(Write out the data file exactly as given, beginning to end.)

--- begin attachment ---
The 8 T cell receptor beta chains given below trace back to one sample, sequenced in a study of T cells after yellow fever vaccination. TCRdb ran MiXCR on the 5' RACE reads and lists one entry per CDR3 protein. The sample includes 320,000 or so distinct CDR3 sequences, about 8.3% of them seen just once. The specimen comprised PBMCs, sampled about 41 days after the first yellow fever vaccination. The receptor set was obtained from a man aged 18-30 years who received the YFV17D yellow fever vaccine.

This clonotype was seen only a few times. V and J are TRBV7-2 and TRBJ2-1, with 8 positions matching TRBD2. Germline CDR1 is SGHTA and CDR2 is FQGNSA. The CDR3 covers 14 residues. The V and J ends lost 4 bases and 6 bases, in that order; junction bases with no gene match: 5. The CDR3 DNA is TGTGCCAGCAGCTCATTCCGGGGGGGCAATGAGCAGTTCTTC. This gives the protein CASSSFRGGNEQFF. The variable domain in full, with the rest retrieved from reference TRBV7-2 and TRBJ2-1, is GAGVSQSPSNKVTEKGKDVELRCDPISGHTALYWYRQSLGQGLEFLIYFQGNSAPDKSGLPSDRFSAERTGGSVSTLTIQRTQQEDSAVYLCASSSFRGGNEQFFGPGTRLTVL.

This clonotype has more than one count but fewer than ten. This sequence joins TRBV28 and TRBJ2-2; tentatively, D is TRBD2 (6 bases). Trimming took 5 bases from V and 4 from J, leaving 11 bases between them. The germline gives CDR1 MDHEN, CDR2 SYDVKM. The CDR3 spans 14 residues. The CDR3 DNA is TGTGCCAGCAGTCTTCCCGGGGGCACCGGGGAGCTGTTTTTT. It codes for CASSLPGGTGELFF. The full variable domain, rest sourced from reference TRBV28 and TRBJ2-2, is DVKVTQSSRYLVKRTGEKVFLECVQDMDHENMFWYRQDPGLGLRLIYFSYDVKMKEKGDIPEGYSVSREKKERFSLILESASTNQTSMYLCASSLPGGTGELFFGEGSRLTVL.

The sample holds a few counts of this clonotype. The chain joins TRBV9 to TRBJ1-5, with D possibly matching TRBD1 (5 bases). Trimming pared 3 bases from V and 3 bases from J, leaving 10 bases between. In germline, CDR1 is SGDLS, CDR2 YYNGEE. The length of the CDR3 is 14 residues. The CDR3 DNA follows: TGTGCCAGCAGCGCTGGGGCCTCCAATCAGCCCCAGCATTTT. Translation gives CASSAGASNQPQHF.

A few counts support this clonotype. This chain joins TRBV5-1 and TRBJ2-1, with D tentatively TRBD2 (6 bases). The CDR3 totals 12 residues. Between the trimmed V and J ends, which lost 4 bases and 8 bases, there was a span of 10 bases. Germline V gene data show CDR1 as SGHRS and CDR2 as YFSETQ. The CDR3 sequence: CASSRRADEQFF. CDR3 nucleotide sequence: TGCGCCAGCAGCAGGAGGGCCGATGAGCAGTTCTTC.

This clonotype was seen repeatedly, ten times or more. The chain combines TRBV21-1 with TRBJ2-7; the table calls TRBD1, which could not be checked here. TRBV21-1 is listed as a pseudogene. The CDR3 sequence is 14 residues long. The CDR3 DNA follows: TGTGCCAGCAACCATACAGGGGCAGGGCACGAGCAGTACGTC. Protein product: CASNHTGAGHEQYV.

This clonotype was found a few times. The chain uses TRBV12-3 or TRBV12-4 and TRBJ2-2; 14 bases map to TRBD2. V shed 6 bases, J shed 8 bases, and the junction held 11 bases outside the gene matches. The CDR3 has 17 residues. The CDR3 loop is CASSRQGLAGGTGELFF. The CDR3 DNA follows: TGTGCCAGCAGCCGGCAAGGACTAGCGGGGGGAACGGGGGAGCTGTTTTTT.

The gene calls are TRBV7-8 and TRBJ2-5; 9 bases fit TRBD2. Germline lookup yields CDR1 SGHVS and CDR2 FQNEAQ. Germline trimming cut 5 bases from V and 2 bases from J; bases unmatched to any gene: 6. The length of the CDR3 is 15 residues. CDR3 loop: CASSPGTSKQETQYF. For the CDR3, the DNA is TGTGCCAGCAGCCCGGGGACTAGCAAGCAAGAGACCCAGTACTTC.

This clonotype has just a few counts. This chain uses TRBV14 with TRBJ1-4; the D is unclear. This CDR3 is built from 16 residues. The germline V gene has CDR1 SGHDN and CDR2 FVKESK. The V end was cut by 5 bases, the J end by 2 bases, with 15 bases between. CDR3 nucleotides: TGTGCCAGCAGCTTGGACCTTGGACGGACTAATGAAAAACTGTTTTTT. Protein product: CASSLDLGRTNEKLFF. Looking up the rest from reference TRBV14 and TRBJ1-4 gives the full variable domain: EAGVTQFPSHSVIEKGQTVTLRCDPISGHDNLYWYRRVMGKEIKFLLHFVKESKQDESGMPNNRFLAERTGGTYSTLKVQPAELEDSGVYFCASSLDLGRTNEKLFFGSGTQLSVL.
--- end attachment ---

The 8 T cell receptor beta chains given below trace back to one sample, sequenced in a study of T cells after yellow fever vaccination. TCRdb ran MiXCR on the 5' RACE reads and lists one entry per CDR3 protein. The sample includes 320,000 or so distinct CDR3 sequences, about 8.3% of them seen just once. The specimen comprised PBMCs, sampled about 41 days after the first yellow fever vaccination. The receptor set was obtained from a man aged 18-30 years who received the YFV17D yellow fever vaccine.

This clonotype was seen only a few times. V and J are TRBV7-2 and TRBJ2-1, with 8 positions matching TRBD2. Germline CDR1 is SGHTA and CDR2 is FQGNSA. The CDR3 covers 14 residues. The V and J ends lost 4 bases and 6 bases, in that order; junction bases with no gene match: 5. The CDR3 DNA is TGTGCCAGCAGCTCATTCCGGGGGGGCAATGAGCAGTTCTTC. This gives the protein CASSSFRGGNEQFF. The variable domain in full, with the rest retrieved from reference TRBV7-2 and TRBJ2-1, is GAGVSQSPSNKVTEKGKDVELRCDPISGHTALYWYRQSLGQGLEFLIYFQGNSAPDKSGLPSDRFSAERTGGSVSTLTIQRTQQEDSAVYLCASSSFRGGNEQFFGPGTRLTVL.

This clonotype has more than one count but fewer than ten. This sequence joins TRBV28 and TRBJ2-2; tentatively, D is TRBD2 (6 bases). Trimming took 5 bases from V and 4 from J, leaving 11 bases between them. The germline gives CDR1 MDHEN, CDR2 SYDVKM. The CDR3 spans 14 residues. The CDR3 DNA is TGTGCCAGCAGTCTTCCCGGGGGCACCGGGGAGCTGTTTTTT. It codes for CASSLPGGTGELFF. The full variable domain, rest sourced from reference TRBV28 and TRBJ2-2, is DVKVTQSSRYLVKRTGEKVFLECVQDMDHENMFWYRQDPGLGLRLIYFSYDVKMKEKGDIPEGYSVSREKKERFSLILESASTNQTSMYLCASSLPGGTGELFFGEGSRLTVL.

The sample holds a few counts of this clonotype. The chain joins TRBV9 to TRBJ1-5, with D possibly matching TRBD1 (5 bases). Trimming pared 3 bases from V and 3 bases from J, leaving 10 bases between. In germline, CDR1 is SGDLS, CDR2 YYNGEE. The length of the CDR3 is 14 residues. The CDR3 DNA follows: TGTGCCAGCAGCGCTGGGGCCTCCAATCAGCCCCAGCATTTT. Translation gives CASSAGASNQPQHF.

A few counts support this clonotype. This chain joins TRBV5-1 and TRBJ2-1, with D tentatively TRBD2 (6 bases). The CDR3 totals 12 residues. Between the trimmed V and J ends, which lost 4 bases and 8 bases, there was a span of 10 bases. Germline V gene data show CDR1 as SGHRS and CDR2 as YFSETQ. The CDR3 sequence: CASSRRADEQFF. CDR3 nucleotide sequence: TGCGCCAGCAGCAGGAGGGCCGATGAGCAGTTCTTC.

This clonotype was seen repeatedly, ten times or more. The chain combines TRBV21-1 with TRBJ2-7; the table calls TRBD1, which could not be checked here. TRBV21-1 is listed as a pseudogene. The CDR3 sequence is 14 residues long. The CDR3 DNA follows: TGTGCCAGCAACCATACAGGGGCAGGGCACGAGCAGTACGTC. Protein product: CASNHTGAGHEQYV.

This clonotype was found a few times. The chain uses TRBV12-3 or TRBV12-4 and TRBJ2-2; 14 bases map to TRBD2. V shed 6 bases, J shed 8 bases, and the junction held 11 bases outside the gene matches. The CDR3 has 17 residues. The CDR3 loop is CASSRQGLAGGTGELFF. The CDR3 DNA follows: TGTGCCAGCAGCCGGCAAGGACTAGCGGGGGGAACGGGGGAGCTGTTTTTT.

The gene calls are TRBV7-8 and TRBJ2-5; 9 bases fit TRBD2. Germline lookup yields CDR1 SGHVS and CDR2 FQNEAQ. Germline trimming cut 5 bases from V and 2 bases from J; bases unmatched to any gene: 6. The length of the CDR3 is 15 residues. CDR3 loop: CASSPGTSKQETQYF. For the CDR3, the DNA is TGTGCCAGCAGCCCGGGGACTAGCAAGCAAGAGACCCAGTACTTC.

This clonotype has just a few counts. This chain uses TRBV14 with TRBJ1-4; the D is unclear. This CDR3 is built from 16 residues. The germline V gene has CDR1 SGHDN and CDR2 FVKESK. The V end was cut by 5 bases, the J end by 2 bases, with 15 bases between. CDR3 nucleotides: TGTGCCAGCAGCTTGGACCTTGGACGGACTAATGAAAAACTGTTTTTT. Protein product: CASSLDLGRTNEKLFF. Looking up the rest from reference TRBV14 and TRBJ1-4 gives the full variable domain: EAGVTQFPSHSVIEKGQTVTLRCDPISGHDNLYWYRRVMGKEIKFLLHFVKESKQDESGMPNNRFLAERTGGTYSTLKVQPAELEDSGVYFCASSLDLGRTNEKLFFGSGTQLSVL.